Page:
In this case, the emotion of anger can totally overtake our brain and body (flooding us with “anger” hormones) and we lose control. As a way to “get rid” of these horrible angry feelings we do something aggressive like shout, slam the door, smack our child or throw something (just like our kids do!).

If you’ve been getting angry more than normal lately, reflect on what extra emotional or physical strains you’ve been dealing with. 

#5. We learnt anger from our own parents and/or we think anger is a good parenting technique

This is a big one – if one or both of your parents often got angry at you or at others, you may have learnt this behaviour from them.

It may be subconscious. When we’re caught up in a stressful situation – like a misbehaving child when we’re running late – we tend to revert to the quickest coping mechanism that comes to mind. And the shouting or smacking of our parents may well be it.

But it may even be conscious – you may have deduced from your parents or others that shouting or smacking IS a good way to discipline your kids.

But, if you’re reading this, I suspect you have some niggling doubts about this. 

Research shows that shouting and aggression are not great parenting approaches because it gets our kids to comply out of fear rather than because they want to please us or do the right thing. It also communicates to our kids that they’re not loved when they are overwhelmed or stubborn.

Both of these are not lessons we want our kids to internalise to live their adult life. We want them to feel loveable and act out of a desire to do the right thing.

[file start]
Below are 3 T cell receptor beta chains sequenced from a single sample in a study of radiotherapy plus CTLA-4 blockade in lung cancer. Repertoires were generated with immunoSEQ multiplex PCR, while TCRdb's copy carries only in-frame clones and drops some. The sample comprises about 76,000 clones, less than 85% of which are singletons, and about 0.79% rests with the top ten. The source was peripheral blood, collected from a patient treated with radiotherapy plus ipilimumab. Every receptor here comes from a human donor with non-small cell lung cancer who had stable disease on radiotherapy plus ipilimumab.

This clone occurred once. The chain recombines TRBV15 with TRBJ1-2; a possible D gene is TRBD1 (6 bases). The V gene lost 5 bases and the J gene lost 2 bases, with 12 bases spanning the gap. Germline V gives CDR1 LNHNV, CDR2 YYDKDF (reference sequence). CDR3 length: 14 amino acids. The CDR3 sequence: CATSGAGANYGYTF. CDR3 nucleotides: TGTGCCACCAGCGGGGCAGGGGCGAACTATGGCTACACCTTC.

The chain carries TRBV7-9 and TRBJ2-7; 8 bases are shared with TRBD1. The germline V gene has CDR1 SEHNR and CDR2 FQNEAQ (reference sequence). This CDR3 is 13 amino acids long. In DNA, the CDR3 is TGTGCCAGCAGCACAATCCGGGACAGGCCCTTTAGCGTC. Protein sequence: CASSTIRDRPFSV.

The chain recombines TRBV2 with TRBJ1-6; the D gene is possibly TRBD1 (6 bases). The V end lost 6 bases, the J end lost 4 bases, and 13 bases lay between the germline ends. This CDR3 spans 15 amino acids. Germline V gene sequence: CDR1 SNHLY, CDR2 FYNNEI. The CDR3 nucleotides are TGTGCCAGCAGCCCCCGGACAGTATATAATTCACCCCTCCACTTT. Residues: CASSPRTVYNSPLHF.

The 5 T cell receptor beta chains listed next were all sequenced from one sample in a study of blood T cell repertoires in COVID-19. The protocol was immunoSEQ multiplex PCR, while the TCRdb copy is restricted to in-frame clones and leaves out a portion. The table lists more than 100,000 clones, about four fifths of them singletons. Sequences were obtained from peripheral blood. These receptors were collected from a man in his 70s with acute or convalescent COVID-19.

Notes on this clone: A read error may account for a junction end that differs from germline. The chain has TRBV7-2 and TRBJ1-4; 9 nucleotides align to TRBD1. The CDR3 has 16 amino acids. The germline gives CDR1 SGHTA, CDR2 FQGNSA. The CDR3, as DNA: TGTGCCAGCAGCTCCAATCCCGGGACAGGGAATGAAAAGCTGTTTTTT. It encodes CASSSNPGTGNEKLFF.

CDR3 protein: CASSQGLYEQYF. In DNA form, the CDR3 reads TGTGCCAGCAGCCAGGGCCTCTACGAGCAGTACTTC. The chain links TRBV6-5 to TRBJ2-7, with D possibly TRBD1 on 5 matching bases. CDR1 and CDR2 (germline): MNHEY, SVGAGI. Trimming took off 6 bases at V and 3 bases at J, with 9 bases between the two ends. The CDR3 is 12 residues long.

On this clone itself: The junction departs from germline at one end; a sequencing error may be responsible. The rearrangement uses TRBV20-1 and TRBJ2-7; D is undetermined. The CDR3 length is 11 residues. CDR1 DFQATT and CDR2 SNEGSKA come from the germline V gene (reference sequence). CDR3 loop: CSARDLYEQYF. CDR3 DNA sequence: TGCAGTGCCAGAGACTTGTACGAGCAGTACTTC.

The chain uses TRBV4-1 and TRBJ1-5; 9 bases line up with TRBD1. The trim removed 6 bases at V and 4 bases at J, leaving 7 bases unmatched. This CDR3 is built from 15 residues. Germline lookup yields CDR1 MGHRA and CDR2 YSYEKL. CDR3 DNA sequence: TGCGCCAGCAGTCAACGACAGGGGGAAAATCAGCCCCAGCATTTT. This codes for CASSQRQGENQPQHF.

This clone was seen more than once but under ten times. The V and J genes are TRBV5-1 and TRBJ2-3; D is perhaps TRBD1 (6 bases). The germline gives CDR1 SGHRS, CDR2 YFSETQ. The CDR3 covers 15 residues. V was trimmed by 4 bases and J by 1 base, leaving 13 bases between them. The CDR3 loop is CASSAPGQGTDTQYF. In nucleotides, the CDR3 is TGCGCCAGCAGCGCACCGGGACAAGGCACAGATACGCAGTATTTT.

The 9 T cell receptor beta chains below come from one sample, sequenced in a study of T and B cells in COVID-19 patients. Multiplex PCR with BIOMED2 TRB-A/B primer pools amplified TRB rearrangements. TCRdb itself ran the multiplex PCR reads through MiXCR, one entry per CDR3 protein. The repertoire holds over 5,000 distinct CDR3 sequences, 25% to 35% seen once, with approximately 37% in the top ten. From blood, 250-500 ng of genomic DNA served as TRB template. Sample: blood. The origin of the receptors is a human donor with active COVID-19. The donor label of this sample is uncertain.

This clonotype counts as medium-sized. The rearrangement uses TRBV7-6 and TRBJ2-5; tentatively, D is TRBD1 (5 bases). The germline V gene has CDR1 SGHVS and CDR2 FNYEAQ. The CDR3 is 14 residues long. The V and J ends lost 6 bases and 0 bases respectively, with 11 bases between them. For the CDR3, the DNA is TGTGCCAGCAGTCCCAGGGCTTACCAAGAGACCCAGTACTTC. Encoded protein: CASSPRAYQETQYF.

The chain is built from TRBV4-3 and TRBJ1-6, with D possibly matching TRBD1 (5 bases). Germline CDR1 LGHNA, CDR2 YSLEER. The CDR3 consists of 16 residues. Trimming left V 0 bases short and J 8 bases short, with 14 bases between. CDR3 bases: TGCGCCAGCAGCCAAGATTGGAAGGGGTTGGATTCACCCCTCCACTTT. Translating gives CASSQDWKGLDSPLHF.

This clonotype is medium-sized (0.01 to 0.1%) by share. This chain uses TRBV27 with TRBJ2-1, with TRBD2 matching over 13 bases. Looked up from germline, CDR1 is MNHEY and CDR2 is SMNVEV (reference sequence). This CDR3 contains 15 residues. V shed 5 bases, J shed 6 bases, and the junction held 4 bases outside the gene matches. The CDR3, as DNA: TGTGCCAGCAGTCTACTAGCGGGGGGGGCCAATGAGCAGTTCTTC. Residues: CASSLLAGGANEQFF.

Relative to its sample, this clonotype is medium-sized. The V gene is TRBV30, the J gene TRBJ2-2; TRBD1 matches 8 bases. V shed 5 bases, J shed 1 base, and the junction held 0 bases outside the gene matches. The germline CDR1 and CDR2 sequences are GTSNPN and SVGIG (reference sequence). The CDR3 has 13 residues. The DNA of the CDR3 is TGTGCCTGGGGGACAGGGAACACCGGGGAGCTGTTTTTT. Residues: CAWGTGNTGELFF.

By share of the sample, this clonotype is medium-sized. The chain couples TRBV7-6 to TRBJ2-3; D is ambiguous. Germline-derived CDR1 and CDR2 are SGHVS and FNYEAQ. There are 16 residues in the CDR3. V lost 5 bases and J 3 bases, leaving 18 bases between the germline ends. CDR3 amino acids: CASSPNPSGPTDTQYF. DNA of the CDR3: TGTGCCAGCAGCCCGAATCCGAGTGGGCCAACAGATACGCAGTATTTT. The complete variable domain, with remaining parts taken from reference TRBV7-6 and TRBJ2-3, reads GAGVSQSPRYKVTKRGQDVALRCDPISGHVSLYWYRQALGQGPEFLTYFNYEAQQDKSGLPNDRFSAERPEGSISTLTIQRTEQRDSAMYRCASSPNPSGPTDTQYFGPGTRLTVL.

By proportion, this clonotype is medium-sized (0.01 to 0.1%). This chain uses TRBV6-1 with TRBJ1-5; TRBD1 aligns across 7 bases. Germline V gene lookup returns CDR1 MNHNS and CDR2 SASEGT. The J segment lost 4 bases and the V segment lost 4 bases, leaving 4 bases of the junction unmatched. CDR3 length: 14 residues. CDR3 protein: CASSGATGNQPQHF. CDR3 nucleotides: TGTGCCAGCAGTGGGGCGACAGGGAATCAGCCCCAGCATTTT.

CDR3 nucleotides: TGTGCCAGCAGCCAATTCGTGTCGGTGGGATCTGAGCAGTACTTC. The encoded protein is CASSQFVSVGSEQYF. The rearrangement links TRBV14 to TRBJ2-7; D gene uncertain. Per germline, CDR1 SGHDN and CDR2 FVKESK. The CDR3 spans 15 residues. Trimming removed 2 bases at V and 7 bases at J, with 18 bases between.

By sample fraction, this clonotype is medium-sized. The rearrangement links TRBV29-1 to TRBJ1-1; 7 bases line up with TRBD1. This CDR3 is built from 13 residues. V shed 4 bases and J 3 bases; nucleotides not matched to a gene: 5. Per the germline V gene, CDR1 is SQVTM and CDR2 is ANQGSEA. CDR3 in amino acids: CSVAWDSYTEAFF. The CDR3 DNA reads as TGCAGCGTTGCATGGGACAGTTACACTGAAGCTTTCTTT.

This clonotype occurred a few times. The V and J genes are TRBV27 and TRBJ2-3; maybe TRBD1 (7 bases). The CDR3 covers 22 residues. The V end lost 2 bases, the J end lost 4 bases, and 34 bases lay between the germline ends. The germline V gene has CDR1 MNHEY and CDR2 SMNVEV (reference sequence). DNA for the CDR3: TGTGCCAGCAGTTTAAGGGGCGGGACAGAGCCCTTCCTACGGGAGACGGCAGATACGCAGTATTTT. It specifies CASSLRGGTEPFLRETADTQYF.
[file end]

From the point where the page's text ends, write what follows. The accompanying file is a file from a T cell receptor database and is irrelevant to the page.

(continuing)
Another powerful reason to avoid anger - as shown by research - is that kids learn how to behave from us parents. If you shout in anger they will shout too. If you can keep calm you’ll be raising a calmer child.

When it comes to smacking there’s a host of research showing how bad it is for all aspects of kids’ development, which I’ve summarised in this blog.  

The good news is that anger comes entirely from within us – so it’s totally possible to choose not to react with anger.

So how can we work with these deeper emotional triggers and choose calm instead of anger?

In my last blog post I gave you some quick tools to use in the heat of the moment to stop your anger in its tracks.

But wouldn’t it be good to not even get triggered and angry in the first place? Here are some strategies to get ahead of your anger.

1. Learn what situations trigger your anger and try to change the dynamics.

If you tend to get angry at dinner when the kids are fussy or when you’re stressed about getting to work then plan ways to make these moments easier.